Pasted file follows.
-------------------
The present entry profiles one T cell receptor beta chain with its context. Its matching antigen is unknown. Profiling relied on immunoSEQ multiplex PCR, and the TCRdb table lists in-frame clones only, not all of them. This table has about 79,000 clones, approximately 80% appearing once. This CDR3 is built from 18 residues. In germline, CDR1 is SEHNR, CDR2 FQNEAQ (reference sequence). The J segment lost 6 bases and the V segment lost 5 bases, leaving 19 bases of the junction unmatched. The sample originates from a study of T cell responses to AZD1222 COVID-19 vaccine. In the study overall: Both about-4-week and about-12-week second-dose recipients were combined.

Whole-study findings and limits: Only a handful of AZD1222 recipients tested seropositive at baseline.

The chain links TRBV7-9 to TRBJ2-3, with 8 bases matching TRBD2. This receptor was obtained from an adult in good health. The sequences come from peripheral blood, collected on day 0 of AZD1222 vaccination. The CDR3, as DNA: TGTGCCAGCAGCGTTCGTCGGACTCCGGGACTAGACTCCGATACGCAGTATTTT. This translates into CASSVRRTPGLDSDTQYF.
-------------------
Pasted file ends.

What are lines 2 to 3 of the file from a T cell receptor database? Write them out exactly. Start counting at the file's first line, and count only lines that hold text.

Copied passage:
Whole-study findings and limits: Only a handful of AZD1222 recipients tested seropositive at baseline.

The chain links TRBV7-9 to TRBJ2-3, with 8 bases matching TRBD2. This receptor was obtained from an adult in good health. The sequences come from peripheral blood, collected on day 0 of AZD1222 vaccination. The CDR3, as DNA: TGTGCCAGCAGCGTTCGTCGGACTCCGGGACTAGACTCCGATACGCAGTATTTT. This translates into CASSVRRTPGLDSDTQYF.